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Man falls from roof with life changing injuries

Date:
29 October 2015

A man was sentenced for safety failings that led to a father-of-three falling from the roof of a house, resulting in horrific head and spinal injuries.

Brian Honeyman fell six metres while helping to re-roof a house in Stenhousemuir and, as a result of his injuries, will likely reside in a care facility for the rest of his life.

Mr Honeyman, now 50, had been brought in by Adam Menzies, a self-employed roofer from Falkirk to help with the job in South View in July 2012.

After an investigation by the Health and Safety Executive (HSE), the Crown Office for the Procurator Fiscal Service (COPFS) charged Menzies with health and safety offences.

It said Menzies failed to ensure the work was properly planned, appropriately supervised or carried out in a manner which was, so far as is reasonably practicable, safe. He also failed to arrange provision of scaffolding or other means to prevent a fall.

Menzies, 43, of Falkirk Road, Larbert, Falkirk, pleaded not guilty to these charges. He was found guilty after a trial and sentenced today at Falkirk Sheriff Court. He was fined £8,000.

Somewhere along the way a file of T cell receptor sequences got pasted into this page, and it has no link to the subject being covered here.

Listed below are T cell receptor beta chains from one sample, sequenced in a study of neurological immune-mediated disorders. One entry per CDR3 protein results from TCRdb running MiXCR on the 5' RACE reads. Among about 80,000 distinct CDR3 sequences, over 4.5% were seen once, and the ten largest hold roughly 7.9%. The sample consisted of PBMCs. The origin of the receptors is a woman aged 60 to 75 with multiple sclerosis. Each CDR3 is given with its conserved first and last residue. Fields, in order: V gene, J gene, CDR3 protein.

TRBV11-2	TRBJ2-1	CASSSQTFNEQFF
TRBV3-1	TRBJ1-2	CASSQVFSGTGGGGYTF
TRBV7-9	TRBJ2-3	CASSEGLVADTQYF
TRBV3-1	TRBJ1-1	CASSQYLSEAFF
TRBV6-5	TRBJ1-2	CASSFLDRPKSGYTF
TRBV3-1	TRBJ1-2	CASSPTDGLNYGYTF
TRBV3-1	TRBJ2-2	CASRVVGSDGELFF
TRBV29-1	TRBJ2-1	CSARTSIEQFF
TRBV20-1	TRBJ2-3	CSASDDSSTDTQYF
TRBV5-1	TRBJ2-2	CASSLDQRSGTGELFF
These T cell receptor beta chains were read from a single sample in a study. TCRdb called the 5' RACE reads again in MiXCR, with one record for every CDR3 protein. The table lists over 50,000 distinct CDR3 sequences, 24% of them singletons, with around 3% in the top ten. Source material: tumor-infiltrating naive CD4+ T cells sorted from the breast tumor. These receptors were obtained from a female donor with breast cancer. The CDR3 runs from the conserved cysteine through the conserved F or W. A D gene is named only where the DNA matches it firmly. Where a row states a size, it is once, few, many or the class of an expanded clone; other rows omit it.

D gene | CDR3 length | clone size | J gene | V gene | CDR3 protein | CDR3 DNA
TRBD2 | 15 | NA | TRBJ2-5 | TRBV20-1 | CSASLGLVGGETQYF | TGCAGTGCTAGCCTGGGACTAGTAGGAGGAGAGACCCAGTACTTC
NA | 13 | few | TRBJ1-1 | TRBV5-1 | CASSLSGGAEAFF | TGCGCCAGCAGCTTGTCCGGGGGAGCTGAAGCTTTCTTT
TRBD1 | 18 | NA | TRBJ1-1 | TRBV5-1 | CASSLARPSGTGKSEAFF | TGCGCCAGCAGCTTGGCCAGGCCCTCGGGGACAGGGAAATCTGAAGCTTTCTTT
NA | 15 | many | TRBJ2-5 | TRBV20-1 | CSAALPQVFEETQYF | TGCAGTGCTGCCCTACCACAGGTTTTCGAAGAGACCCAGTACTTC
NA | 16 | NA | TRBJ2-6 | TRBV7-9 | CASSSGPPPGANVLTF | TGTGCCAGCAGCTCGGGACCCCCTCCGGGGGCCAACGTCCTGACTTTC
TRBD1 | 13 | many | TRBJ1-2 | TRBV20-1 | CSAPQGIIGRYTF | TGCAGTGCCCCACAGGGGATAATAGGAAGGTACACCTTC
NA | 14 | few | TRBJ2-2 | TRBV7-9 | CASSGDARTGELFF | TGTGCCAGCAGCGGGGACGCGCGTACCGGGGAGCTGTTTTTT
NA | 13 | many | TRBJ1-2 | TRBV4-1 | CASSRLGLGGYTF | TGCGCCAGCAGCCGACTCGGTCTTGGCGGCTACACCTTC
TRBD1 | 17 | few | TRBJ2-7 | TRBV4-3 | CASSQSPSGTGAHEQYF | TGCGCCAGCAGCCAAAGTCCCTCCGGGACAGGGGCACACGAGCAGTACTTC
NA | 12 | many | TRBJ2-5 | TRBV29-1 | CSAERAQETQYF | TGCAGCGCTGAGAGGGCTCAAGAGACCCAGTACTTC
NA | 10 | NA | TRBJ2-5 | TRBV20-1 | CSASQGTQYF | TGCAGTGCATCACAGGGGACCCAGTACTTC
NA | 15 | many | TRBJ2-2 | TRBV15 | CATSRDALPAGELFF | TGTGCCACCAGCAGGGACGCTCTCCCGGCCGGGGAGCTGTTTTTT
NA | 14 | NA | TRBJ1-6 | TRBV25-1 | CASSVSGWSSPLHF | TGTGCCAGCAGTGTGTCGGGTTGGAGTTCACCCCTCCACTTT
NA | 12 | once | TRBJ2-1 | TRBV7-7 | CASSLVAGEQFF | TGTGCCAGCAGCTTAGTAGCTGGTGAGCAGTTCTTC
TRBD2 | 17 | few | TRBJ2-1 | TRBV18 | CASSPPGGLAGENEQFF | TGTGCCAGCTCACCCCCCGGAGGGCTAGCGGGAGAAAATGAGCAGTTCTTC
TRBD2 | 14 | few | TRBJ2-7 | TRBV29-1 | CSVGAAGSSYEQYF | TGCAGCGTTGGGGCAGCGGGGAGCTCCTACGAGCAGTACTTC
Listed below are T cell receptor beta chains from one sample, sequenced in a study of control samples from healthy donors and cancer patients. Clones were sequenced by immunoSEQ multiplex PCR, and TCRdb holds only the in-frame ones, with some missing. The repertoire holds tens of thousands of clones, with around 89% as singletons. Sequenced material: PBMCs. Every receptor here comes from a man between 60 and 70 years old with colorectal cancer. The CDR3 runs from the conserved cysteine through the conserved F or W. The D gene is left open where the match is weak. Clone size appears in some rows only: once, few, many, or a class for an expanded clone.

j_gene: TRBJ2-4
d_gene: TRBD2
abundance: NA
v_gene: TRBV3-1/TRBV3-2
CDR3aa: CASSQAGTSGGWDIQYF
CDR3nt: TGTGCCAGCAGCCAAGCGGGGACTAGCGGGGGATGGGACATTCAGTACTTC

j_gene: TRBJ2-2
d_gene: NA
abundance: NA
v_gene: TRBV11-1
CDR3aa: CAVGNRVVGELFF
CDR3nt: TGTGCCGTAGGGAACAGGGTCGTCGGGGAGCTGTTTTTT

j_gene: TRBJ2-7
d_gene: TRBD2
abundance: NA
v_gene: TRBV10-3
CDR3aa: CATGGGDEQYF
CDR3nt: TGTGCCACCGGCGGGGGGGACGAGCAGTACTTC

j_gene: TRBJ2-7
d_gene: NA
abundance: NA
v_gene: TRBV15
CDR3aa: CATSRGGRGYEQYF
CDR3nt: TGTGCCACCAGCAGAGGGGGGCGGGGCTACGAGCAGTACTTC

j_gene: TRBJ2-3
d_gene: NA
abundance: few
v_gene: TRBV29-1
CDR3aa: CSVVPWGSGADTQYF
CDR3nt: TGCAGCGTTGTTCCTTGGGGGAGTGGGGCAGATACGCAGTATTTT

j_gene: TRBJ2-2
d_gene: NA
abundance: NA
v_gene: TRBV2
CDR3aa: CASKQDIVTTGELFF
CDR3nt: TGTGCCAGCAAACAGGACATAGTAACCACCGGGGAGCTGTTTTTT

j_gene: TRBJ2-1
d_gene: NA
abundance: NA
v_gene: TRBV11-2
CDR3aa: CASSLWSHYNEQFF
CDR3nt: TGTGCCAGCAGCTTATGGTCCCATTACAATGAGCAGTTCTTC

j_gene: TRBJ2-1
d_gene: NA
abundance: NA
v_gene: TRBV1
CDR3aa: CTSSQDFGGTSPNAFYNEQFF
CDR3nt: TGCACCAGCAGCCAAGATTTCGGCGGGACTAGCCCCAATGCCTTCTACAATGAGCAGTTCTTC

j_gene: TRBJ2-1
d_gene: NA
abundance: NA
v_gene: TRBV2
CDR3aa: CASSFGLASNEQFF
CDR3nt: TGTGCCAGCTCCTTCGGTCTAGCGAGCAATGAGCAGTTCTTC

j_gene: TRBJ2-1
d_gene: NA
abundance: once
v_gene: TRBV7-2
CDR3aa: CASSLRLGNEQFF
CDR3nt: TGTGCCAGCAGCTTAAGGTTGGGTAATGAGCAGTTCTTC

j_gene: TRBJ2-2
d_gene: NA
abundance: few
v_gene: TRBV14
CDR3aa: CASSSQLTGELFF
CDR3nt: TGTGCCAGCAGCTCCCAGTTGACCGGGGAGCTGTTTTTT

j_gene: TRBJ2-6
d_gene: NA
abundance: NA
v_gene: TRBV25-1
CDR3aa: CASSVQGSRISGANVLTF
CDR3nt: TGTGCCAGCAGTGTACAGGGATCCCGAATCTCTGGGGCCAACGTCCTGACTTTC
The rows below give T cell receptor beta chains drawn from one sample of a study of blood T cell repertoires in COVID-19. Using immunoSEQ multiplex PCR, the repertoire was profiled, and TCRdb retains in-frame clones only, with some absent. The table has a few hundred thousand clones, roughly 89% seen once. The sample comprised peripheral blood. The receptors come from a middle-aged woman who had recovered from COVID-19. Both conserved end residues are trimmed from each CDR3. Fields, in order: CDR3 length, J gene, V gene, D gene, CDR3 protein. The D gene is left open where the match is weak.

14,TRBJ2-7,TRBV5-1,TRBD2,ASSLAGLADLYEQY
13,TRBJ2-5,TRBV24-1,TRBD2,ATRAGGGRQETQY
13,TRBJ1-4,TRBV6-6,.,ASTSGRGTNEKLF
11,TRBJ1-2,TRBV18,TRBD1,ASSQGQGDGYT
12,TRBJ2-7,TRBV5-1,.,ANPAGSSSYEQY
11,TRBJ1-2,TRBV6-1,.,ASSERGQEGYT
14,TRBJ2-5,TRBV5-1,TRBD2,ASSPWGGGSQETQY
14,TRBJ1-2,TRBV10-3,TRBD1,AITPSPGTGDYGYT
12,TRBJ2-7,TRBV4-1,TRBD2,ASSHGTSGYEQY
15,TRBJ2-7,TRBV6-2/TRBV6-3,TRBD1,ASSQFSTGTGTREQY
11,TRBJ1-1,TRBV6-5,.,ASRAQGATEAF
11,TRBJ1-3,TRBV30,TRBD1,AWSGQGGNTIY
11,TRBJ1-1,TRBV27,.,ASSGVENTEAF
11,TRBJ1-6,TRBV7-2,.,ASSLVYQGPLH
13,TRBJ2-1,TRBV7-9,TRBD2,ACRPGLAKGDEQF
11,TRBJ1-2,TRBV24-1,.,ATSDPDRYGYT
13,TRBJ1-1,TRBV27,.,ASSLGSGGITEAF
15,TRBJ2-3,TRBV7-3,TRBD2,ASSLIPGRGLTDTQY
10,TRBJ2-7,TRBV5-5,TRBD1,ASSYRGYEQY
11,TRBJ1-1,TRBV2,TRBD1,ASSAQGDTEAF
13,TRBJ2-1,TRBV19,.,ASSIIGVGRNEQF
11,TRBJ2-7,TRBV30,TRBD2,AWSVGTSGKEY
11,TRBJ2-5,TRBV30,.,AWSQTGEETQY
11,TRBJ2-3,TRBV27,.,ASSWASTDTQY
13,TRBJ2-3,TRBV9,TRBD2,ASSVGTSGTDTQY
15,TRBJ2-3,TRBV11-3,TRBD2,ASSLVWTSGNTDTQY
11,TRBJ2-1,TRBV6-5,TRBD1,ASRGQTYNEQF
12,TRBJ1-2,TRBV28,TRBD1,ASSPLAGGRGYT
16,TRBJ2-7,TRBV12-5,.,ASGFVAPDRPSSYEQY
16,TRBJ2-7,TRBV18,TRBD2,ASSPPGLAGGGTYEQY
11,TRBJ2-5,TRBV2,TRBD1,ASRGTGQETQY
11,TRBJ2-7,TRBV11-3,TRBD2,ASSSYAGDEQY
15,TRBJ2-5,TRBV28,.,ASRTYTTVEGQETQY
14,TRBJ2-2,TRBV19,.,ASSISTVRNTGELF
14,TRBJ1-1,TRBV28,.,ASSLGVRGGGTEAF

Speaking after the hearing, HSE principal inspector Isabelle Martin said: “Adam Menzies failed to provide a suitable scaffold that would have protected against this fall from height.

“This disregard for basic safety precautions has resulted in Brian Honeyman suffering horrific injuries from which he will never recover. Sadly, HSE inspectors find this kind of poor practice is all-too-common on domestic refurbishment projects. Working at height remains one of the biggest causes of workplace deaths and serious injuries. There must always be fall protection when carrying out roof work, no matter how big or small the job that’s being done.”

For information on working at height go to: http://www.hse.gov.uk/construction/safetytopics/workingatheight.htm

Notes to Editors

  1. The Health and Safety Executive (HSE) is Britain’s national regulator for workplace health and safety. It aims to reduce work-related death, injury and ill health. It does so through research, information and advice, promoting training; new or revised regulations and codes of practice, and working with local authority partners by inspection, investigation and enforcement. hse.gov.uk
  2. More about the legislation referred to in this case can be found at: legislation.gov.uk/
  3. HSE news releases are available at http://press.hse.gov.uk
  4. In Scotland the Crown Office and Procurator Fiscal Service has sole responsibility for the raising of criminal proceedings for breaches of health and safety legislation.

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